FIG. 2 is a longitudinal cross-sectional view of the torpedo recovery device of the present invention shown installed in a torpedo casing.
FIG. 3 is an enlarged, fragmentary sectional view of the solenoid valve mechanism taken substantially along the line 3--3 in FIG. 2.
FIG. 3A is a sectional view taken substantially along the line 3A--3A of FIG. 3.
As shown in the drawings for purposes of illustration, the present invention is embodied in a torpedo recovery unit 10. The unit 10 is positionable within a torpedo casing 12 of a torpedo, shown in FIG. 2 having a substantially circular cross-section. The casing 12 has a circular sidewall opening 14 with an annular externally recessed lip 16 for receiving the unit.
The torpedo recovery unit 10 includes a substantially cylindrical body 18 with an interior cavity 20 for stowage in a folded manner of a non-rigid, gas-inflatable airfoil 22. As will be described in more detail below, the airfoil is deployable from the body interior cavity 20 upon inflation.
The body 18 is substantially diametrically mountable within the torpedo casing 12, and is inserted into the circular opening 14 in the torpedo casing with an open end 24 of the body 18 at the casing opening. The body 18 has a closed end 26 distant from the open end 24 and positioned within the interior of the torpedo casing 12. The end 26 is closed by an end wall 28.
The body 18 is attached to the torpedo casing 12 by a radially outward projecting annular flange 30 at the open end 24 of the body. The flange 30 is seated in the annular recessed lip 16 of the torpedo casing 12 and is sized to provide a substantially non-protruding exterior mounting so as to not disturb the smooth profile of the torpedo casing. The flange 30 is attached to the lip 16 by a plurality of circumferentially spaced, removable fasteners 32 to rigidly support the torpedo recovery unit 10 within the torpedo casing and to permit access to the interior body cavity 20 of the body 18 when in place in the torpedo casing.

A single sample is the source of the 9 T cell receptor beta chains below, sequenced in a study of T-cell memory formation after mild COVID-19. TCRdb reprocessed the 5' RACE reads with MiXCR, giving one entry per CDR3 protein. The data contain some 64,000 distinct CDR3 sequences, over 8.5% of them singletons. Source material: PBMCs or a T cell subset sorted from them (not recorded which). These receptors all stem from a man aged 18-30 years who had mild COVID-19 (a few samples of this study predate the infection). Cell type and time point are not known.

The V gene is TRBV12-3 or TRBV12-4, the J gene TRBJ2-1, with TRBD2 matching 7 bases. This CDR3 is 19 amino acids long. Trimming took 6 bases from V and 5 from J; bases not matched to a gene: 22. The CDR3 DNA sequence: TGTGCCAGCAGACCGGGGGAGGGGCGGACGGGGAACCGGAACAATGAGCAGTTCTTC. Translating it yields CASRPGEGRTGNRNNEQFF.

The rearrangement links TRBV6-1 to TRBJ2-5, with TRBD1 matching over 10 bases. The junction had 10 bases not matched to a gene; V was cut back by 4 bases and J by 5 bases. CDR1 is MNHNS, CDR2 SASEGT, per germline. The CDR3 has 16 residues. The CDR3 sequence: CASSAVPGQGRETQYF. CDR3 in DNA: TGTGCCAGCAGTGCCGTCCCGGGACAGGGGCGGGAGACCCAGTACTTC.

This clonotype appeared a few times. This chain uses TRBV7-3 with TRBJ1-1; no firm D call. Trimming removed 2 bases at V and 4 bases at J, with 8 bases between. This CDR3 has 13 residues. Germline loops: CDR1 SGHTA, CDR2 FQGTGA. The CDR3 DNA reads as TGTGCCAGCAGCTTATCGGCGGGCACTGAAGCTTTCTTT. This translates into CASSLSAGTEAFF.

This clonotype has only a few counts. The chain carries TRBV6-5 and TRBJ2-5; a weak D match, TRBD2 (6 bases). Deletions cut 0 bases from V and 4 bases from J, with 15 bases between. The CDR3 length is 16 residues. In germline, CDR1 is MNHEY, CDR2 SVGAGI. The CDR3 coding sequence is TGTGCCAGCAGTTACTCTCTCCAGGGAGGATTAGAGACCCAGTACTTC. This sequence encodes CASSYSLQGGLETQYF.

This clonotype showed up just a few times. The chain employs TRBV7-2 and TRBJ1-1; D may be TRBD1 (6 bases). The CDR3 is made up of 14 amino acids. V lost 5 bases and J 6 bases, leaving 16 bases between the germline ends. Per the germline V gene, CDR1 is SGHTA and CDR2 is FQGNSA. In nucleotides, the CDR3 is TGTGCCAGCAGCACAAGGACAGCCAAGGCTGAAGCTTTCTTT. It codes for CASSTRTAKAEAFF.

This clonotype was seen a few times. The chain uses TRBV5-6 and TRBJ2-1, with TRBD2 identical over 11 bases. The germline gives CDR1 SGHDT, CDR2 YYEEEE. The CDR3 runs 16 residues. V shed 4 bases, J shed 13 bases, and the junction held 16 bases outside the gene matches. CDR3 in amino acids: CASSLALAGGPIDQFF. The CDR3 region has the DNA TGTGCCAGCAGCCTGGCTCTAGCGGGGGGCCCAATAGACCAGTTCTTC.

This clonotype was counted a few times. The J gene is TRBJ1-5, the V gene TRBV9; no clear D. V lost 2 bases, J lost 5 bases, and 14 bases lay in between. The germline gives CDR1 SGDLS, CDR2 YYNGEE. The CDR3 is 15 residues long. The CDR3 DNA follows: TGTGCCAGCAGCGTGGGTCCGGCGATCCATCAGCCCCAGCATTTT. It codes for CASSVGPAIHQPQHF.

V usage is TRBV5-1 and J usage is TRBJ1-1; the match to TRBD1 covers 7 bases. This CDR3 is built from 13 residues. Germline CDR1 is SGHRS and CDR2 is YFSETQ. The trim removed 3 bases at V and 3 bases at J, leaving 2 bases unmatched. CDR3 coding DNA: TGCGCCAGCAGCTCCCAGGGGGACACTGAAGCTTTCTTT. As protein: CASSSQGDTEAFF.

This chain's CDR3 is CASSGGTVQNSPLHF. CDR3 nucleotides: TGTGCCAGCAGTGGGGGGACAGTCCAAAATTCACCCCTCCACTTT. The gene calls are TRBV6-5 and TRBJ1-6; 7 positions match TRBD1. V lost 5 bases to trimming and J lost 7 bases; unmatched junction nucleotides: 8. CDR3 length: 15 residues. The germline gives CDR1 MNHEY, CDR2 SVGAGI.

A substantially cylindrical bottle 34 containing pressurized helium gas in sufficient quantity to fully inflate the airfoil to the desired pressure is positioned within the torpedo casing 12 generally coaxial with the body 18. The bottle 34 is rigidly and removably attached to an exterior side of the body closed end wall 28 by an annular threaded female bottle coupler 36. A corresponding annular threaded male body coupler 40 is rigidly attached to the exterior side of the body closed end wall 28 and extends axially toward the bottle 34 to threadably receive the bottle coupler 36 thereon. The bottle coupler 36 is rigidly attached to a threaded cap plug 41 which is threadably received by an interiorly threaded aperture 42 in a head portion 44 of the bottle 34.
The bottle cap plug 41 carries a coaxially positioned conventional Schraeder-type release valve 46 positioned within cylindrical recess 47 in the cap plug. The release valve 46 releases the pressurized gas in the bottle 34 upon depression of the release valve. At an opposite end 48 of the bottle 34 is mounted a pressure gauge 50. It is noted that the pressure gauge is provided so that the pressure of the gas in the bottle 34 may be visually read prior to insertion of the torpedo recovery unit 10 into the torpedo casing 12. When in place within the torpedo casing, the gauge is not visible.